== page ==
The North Star mill, which is now 100% owned by BlueScope. Graphic: BlueScope
Significant cost cutting measures and a favourable Aussie Dollar have led BlueScope Steel to a net profit after tax of more than $200m in the first half, a five-year high.
BlueScope’s NPAT figure of $200.1m, announced on Monday, is a $107.4m increase from the first half last year – a difference of 116%.
The company announced an underlying net profit after tax of $119.0m, up 47%, and an underlying earnings before interest and tax of $230.1m, up 35% from this time last year.
Both figures were more substantially up on the corresponding figures for the most recent prior half, with underlying NPAT up 125% on the second half of 2014/15, and underlying EBIT up 76% on that period.
BlueScope managing director Paul O’Malley said the company had continued good momentum through the half, and this had corresponded into strong earnings growth.
“Today’s result is the outcome of a deliberate strategy that has been underway for over a year,” O’Malley said.
“Our focus on costs and lifting the performance of steelmaking operations in Australia and New Zealand is paying off.
“Right across the portfolio, our people are executing the strategy well.
“We continue to invest in and grow our premium branded steel business – their results rose strongly.
“And we have a reinvigorated focus on innovation to drive the next generation of products and solutions for our customers.”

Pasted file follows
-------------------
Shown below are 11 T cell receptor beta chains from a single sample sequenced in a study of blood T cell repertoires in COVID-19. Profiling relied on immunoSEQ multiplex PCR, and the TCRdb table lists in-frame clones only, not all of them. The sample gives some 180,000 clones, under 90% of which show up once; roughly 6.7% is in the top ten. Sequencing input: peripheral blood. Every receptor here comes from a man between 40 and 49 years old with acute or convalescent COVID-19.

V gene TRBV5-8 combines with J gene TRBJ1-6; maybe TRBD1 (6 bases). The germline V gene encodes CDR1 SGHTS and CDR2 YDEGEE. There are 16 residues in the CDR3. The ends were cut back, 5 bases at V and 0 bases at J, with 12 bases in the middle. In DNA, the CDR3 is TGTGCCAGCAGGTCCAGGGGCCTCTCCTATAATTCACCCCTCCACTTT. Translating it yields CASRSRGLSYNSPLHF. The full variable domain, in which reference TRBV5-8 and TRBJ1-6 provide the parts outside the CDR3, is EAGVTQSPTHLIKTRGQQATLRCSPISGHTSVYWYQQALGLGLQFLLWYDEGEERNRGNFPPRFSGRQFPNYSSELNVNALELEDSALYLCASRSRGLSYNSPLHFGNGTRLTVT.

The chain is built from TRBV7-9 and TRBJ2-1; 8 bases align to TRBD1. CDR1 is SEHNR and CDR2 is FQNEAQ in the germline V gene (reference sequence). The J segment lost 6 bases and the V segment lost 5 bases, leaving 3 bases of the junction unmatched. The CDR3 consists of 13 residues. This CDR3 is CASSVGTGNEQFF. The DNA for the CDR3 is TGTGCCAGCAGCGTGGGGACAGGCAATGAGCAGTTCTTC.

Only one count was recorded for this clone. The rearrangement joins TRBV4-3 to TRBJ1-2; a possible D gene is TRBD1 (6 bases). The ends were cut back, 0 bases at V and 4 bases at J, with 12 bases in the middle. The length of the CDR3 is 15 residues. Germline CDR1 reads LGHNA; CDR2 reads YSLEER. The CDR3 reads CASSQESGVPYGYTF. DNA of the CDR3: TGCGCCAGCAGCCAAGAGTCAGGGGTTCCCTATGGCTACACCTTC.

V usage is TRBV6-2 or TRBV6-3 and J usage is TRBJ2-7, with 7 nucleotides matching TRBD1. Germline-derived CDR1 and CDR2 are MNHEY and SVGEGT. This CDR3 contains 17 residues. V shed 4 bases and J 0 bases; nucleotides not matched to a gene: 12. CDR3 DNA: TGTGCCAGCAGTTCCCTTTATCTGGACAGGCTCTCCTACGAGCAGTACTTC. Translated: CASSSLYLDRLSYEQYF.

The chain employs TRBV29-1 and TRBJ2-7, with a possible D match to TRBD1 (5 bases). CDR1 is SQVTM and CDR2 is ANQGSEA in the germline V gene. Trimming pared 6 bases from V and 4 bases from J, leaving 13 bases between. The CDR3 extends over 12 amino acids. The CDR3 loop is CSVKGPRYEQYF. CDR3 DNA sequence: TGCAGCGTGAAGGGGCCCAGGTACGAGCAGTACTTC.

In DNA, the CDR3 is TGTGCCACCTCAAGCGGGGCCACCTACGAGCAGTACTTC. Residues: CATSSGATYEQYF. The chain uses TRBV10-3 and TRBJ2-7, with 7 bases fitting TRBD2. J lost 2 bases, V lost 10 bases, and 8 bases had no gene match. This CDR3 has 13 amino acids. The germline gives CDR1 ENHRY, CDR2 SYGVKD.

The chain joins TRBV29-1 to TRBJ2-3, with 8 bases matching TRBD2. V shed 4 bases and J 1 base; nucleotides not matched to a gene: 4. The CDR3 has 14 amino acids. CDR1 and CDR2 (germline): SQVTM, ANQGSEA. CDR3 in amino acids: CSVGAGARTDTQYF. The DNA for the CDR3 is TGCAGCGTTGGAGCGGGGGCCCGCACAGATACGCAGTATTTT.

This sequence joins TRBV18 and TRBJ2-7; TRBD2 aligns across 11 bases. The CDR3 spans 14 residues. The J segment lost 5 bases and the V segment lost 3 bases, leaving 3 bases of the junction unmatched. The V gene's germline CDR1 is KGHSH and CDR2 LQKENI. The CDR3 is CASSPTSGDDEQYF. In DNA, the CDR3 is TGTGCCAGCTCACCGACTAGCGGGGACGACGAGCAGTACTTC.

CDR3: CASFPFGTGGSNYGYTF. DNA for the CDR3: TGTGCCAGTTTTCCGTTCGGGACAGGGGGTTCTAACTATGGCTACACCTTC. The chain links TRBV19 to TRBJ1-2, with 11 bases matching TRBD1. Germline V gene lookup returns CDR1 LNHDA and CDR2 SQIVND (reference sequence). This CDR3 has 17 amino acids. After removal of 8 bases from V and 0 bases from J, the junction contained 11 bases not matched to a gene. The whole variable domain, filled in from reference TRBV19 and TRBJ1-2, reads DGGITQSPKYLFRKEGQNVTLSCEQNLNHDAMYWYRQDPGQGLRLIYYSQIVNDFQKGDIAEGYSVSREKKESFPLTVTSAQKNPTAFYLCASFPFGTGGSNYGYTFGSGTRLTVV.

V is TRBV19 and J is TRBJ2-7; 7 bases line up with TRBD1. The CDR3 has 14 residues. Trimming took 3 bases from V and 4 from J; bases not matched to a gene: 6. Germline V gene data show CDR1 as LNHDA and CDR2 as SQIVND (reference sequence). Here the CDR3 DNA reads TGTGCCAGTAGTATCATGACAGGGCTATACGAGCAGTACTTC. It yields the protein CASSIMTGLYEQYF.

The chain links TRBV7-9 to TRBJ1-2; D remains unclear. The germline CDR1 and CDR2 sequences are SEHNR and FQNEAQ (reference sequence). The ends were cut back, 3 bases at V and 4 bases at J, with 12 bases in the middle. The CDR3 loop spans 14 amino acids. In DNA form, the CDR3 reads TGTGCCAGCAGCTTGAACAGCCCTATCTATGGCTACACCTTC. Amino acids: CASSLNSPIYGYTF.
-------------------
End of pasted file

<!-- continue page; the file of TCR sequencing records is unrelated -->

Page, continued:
O’Malley praised the company’s shareholders for allowing it to execute its strategy to keep the Port Kembla steelworks open late last year, after workers voted in favour of a union plan to sacrifice 500 jobs for the same purpose a month earlier.
“With the support of all our stakeholders we have been able to pursue Plan A at Port Kembla Steelworks,” O’Malley said. “This occurred despite the continuing headwinds of global overproduction causing weaker commodity steel prices and spreads.”
BlueScope will look to continue its cost-cutting success in the next 18 months.
“Our relentless focus on cost reductions in Australia must continue,” O’Malley said, “and we are now targeting $270m in FY2017.”
He concluded: “The results today confirm our strategy is working; it has delivered substantial bottom line benefits in the half.”
BlueScope’s recent success comes in stark contrast to the ongoing struggles of iron ore and mining consumables business Arrium, with both businesses once spin-offs of BHP Billiton.